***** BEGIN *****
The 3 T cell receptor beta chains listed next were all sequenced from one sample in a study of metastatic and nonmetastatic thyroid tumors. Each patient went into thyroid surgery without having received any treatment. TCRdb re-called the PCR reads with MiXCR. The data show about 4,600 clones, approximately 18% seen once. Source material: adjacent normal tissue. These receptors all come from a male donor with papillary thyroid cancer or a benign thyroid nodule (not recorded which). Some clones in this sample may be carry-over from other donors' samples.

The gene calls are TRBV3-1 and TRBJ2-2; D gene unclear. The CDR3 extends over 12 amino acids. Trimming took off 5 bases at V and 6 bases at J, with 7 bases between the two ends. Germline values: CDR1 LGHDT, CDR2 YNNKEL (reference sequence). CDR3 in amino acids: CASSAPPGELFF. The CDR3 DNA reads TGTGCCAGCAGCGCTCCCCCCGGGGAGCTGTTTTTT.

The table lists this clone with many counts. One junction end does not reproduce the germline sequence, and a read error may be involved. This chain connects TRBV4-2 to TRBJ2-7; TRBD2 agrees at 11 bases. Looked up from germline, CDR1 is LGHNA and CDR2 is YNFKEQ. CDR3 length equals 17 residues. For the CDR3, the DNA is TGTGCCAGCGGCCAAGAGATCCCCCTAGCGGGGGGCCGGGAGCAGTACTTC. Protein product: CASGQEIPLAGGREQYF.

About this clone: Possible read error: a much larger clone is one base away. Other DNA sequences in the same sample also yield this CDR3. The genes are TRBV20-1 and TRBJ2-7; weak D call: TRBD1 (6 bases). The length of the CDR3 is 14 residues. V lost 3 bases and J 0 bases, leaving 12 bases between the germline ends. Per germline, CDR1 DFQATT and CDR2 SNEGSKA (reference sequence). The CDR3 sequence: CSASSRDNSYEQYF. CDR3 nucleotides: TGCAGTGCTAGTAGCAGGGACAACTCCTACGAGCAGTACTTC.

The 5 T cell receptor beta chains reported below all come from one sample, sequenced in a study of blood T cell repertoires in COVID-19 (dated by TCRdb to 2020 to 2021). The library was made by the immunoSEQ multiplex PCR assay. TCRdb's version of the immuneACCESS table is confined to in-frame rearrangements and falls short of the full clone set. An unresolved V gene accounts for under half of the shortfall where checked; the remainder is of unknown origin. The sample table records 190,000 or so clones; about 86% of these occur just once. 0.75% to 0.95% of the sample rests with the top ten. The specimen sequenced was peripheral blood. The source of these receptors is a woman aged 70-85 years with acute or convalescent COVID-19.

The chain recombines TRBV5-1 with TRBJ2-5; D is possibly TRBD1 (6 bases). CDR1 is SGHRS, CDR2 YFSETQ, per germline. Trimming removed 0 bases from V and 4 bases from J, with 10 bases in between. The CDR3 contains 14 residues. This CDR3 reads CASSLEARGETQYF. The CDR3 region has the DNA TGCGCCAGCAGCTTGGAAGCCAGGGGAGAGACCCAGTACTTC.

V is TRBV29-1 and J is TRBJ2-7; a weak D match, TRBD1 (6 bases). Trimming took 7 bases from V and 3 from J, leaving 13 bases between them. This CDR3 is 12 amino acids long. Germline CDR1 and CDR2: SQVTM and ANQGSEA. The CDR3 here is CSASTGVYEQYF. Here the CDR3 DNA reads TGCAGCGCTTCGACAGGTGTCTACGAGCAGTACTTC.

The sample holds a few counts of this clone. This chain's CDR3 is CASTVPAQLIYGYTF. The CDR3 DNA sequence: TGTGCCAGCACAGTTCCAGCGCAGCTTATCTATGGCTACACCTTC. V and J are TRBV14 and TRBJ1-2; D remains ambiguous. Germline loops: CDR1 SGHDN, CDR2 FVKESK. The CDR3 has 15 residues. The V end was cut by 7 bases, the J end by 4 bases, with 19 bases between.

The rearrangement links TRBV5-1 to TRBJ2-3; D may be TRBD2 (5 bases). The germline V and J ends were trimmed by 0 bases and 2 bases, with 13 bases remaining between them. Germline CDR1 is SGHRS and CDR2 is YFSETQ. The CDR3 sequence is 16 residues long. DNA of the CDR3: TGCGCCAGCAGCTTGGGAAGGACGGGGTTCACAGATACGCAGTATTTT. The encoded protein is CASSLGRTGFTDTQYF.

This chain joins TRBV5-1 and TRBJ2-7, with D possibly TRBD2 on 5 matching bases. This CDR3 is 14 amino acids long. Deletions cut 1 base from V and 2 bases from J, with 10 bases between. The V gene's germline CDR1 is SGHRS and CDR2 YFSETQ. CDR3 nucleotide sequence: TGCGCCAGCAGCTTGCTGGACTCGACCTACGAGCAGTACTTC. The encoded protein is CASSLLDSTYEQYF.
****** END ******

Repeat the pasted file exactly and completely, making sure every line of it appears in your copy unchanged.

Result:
The 3 T cell receptor beta chains listed next were all sequenced from one sample in a study of metastatic and nonmetastatic thyroid tumors. Each patient went into thyroid surgery without having received any treatment. TCRdb re-called the PCR reads with MiXCR. The data show about 4,600 clones, approximately 18% seen once. Source material: adjacent normal tissue. These receptors all come from a male donor with papillary thyroid cancer or a benign thyroid nodule (not recorded which). Some clones in this sample may be carry-over from other donors' samples.

The gene calls are TRBV3-1 and TRBJ2-2; D gene unclear. The CDR3 extends over 12 amino acids. Trimming took off 5 bases at V and 6 bases at J, with 7 bases between the two ends. Germline values: CDR1 LGHDT, CDR2 YNNKEL (reference sequence). CDR3 in amino acids: CASSAPPGELFF. The CDR3 DNA reads TGTGCCAGCAGCGCTCCCCCCGGGGAGCTGTTTTTT.

The table lists this clone with many counts. One junction end does not reproduce the germline sequence, and a read error may be involved. This chain connects TRBV4-2 to TRBJ2-7; TRBD2 agrees at 11 bases. Looked up from germline, CDR1 is LGHNA and CDR2 is YNFKEQ. CDR3 length equals 17 residues. For the CDR3, the DNA is TGTGCCAGCGGCCAAGAGATCCCCCTAGCGGGGGGCCGGGAGCAGTACTTC. Protein product: CASGQEIPLAGGREQYF.

About this clone: Possible read error: a much larger clone is one base away. Other DNA sequences in the same sample also yield this CDR3. The genes are TRBV20-1 and TRBJ2-7; weak D call: TRBD1 (6 bases). The length of the CDR3 is 14 residues. V lost 3 bases and J 0 bases, leaving 12 bases between the germline ends. Per germline, CDR1 DFQATT and CDR2 SNEGSKA (reference sequence). The CDR3 sequence: CSASSRDNSYEQYF. CDR3 nucleotides: TGCAGTGCTAGTAGCAGGGACAACTCCTACGAGCAGTACTTC.

The 5 T cell receptor beta chains reported below all come from one sample, sequenced in a study of blood T cell repertoires in COVID-19 (dated by TCRdb to 2020 to 2021). The library was made by the immunoSEQ multiplex PCR assay. TCRdb's version of the immuneACCESS table is confined to in-frame rearrangements and falls short of the full clone set. An unresolved V gene accounts for under half of the shortfall where checked; the remainder is of unknown origin. The sample table records 190,000 or so clones; about 86% of these occur just once. 0.75% to 0.95% of the sample rests with the top ten. The specimen sequenced was peripheral blood. The source of these receptors is a woman aged 70-85 years with acute or convalescent COVID-19.

The chain recombines TRBV5-1 with TRBJ2-5; D is possibly TRBD1 (6 bases). CDR1 is SGHRS, CDR2 YFSETQ, per germline. Trimming removed 0 bases from V and 4 bases from J, with 10 bases in between. The CDR3 contains 14 residues. This CDR3 reads CASSLEARGETQYF. The CDR3 region has the DNA TGCGCCAGCAGCTTGGAAGCCAGGGGAGAGACCCAGTACTTC.

V is TRBV29-1 and J is TRBJ2-7; a weak D match, TRBD1 (6 bases). Trimming took 7 bases from V and 3 from J, leaving 13 bases between them. This CDR3 is 12 amino acids long. Germline CDR1 and CDR2: SQVTM and ANQGSEA. The CDR3 here is CSASTGVYEQYF. Here the CDR3 DNA reads TGCAGCGCTTCGACAGGTGTCTACGAGCAGTACTTC.

The sample holds a few counts of this clone. This chain's CDR3 is CASTVPAQLIYGYTF. The CDR3 DNA sequence: TGTGCCAGCACAGTTCCAGCGCAGCTTATCTATGGCTACACCTTC. V and J are TRBV14 and TRBJ1-2; D remains ambiguous. Germline loops: CDR1 SGHDN, CDR2 FVKESK. The CDR3 has 15 residues. The V end was cut by 7 bases, the J end by 4 bases, with 19 bases between.

The rearrangement links TRBV5-1 to TRBJ2-3; D may be TRBD2 (5 bases). The germline V and J ends were trimmed by 0 bases and 2 bases, with 13 bases remaining between them. Germline CDR1 is SGHRS and CDR2 is YFSETQ. The CDR3 sequence is 16 residues long. DNA of the CDR3: TGCGCCAGCAGCTTGGGAAGGACGGGGTTCACAGATACGCAGTATTTT. The encoded protein is CASSLGRTGFTDTQYF.

This chain joins TRBV5-1 and TRBJ2-7, with D possibly TRBD2 on 5 matching bases. This CDR3 is 14 amino acids long. Deletions cut 1 base from V and 2 bases from J, with 10 bases between. The V gene's germline CDR1 is SGHRS and CDR2 YFSETQ. CDR3 nucleotide sequence: TGCGCCAGCAGCTTGCTGGACTCGACCTACGAGCAGTACTTC. The encoded protein is CASSLLDSTYEQYF.